Laurie is found in a mental institution waiting for Michael to return to finish the job. She is able to lure him into a trap. But before finishing him off, she makes the mistake of trying to take off his mask. He ends up stabbing his little sister. As she dies, she gives him a kiss and promises they’ll see each other again in hell.
7 Stop it! Stop it! STOP IT!
The original plan for the series was for it to be an anthology story with each movie telling a new Halloween-set horror story. Halloween 3 attempted to fulfill this idea with a totally new story not involving Michael Myers.
In this movie, a doctor discovers a plan be to kill countless children by distributing magical masks whose deadly purpose will be triggered by a commercial jingle set to air on Halloween night. The movie ends on an unsettling and ominous note as the doctor calls the television station screaming to have the commercial taken off the air but seemingly failing.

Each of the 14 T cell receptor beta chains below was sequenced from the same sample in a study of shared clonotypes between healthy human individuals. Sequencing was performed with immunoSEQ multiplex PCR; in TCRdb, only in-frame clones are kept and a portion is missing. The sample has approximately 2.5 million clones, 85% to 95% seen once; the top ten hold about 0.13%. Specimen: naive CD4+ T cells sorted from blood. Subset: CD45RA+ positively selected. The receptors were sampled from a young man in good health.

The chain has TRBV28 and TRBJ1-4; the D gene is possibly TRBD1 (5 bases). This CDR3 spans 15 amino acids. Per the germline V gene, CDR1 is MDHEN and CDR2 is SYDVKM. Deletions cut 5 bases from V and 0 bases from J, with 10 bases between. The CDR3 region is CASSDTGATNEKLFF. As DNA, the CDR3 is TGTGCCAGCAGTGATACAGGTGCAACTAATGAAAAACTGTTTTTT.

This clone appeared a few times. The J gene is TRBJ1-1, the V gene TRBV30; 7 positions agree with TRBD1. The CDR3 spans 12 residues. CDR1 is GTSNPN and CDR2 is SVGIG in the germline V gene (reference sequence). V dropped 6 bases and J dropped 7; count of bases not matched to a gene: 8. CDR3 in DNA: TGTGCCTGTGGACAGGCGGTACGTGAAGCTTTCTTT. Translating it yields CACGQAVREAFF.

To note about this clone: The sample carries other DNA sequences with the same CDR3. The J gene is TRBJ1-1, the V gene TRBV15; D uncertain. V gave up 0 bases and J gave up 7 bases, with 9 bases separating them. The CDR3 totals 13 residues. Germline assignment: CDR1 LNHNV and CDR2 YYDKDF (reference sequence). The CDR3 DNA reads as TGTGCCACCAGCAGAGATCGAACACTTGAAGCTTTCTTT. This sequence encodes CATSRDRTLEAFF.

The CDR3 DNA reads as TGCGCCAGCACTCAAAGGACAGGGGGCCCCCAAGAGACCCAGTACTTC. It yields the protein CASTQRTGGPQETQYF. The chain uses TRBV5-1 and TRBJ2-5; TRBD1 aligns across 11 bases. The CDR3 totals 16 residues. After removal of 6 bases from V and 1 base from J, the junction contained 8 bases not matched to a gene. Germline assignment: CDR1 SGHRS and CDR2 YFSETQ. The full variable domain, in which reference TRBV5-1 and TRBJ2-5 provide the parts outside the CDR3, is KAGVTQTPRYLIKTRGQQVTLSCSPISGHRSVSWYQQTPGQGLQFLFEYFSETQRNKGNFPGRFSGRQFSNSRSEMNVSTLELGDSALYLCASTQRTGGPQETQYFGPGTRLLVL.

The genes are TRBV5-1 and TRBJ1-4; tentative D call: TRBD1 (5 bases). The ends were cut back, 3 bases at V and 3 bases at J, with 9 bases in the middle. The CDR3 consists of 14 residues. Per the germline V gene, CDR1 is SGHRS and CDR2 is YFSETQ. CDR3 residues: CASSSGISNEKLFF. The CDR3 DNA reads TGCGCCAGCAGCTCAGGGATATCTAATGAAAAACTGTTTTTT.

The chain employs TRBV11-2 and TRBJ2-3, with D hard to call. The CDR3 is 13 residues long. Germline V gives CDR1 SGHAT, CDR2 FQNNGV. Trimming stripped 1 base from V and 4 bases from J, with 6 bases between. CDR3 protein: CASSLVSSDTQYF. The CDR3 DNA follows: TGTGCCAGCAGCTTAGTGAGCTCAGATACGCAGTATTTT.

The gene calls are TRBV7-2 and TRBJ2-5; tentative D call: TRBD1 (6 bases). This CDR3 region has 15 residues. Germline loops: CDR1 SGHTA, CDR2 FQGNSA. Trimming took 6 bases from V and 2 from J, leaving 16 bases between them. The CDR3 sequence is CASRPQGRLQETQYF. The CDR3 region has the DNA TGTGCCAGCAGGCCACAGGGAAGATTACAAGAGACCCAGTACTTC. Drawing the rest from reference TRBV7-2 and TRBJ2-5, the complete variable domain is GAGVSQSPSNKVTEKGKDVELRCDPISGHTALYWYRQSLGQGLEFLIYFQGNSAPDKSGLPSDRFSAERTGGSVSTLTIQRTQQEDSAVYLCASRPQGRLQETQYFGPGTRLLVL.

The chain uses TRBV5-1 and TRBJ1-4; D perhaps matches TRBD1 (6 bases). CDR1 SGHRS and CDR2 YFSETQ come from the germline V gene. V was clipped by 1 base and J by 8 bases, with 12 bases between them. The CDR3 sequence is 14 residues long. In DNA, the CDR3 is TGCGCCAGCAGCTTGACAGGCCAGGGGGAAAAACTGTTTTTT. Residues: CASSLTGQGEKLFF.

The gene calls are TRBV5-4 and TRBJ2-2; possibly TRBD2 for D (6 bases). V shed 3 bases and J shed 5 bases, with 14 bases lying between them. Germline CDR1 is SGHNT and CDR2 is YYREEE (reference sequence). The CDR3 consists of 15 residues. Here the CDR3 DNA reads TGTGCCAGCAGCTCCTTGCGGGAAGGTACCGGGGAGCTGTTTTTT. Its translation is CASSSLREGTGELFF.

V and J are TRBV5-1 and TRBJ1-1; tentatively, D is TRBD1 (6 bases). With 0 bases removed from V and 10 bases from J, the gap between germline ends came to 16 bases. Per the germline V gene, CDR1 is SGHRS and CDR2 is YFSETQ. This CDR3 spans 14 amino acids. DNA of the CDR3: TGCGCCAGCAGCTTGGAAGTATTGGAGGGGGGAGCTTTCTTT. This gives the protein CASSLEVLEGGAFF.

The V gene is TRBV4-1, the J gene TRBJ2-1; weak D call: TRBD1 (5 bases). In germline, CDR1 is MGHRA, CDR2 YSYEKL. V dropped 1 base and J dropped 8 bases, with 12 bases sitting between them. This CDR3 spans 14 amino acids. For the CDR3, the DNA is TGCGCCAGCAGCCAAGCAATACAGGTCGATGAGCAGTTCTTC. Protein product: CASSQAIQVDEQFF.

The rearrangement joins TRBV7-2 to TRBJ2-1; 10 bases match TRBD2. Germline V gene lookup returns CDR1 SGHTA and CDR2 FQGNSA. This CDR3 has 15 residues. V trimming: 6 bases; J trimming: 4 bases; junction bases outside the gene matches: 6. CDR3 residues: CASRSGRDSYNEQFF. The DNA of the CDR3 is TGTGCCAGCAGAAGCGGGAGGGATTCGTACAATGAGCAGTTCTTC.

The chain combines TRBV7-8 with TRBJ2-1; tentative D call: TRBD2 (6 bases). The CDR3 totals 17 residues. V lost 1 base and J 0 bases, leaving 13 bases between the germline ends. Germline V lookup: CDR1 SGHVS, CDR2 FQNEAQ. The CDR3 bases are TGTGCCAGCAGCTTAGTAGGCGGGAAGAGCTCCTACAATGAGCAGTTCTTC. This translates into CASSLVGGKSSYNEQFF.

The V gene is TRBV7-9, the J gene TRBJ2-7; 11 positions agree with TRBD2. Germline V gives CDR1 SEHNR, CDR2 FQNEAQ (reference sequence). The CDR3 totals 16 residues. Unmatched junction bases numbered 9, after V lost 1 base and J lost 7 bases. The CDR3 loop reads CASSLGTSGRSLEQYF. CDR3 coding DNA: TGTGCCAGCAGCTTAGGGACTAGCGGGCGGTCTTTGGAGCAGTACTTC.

6 You’re Talking About Him As If He Were A Human Being // That Part Of Him Died Years Ago
Some movies like to examine the human side of their villains or show how they can be sympathetic. However, the Halloween series worked best when admitting that Michael Myers was a being without emotion or remorse.
Dr. Loomis is the one who seems to understand this the most. He is not something that can be reasoned with. Whatever part of him was human before is going now and what remains is a terrifying creature who cannot be stopped.
5 Do You Know That I Pray Every Night That He Would Escape?
The latest movie in the franchise to hit theatres was David Gordon Green’s Halloween. Despite the confusing title, the film is a direct sequel to the original film, ignoring all the sequels that came before it.
Set 40 years after the original, Laurie Strode is still recovering from the trauma of her first encounter with Michael Myers while preparing for their inevitable rematch. When she hears Michael has indeed escaped, she tells the sheriff she prayed for that every night. When he asks why she would do that she responds, “So I could kill him.”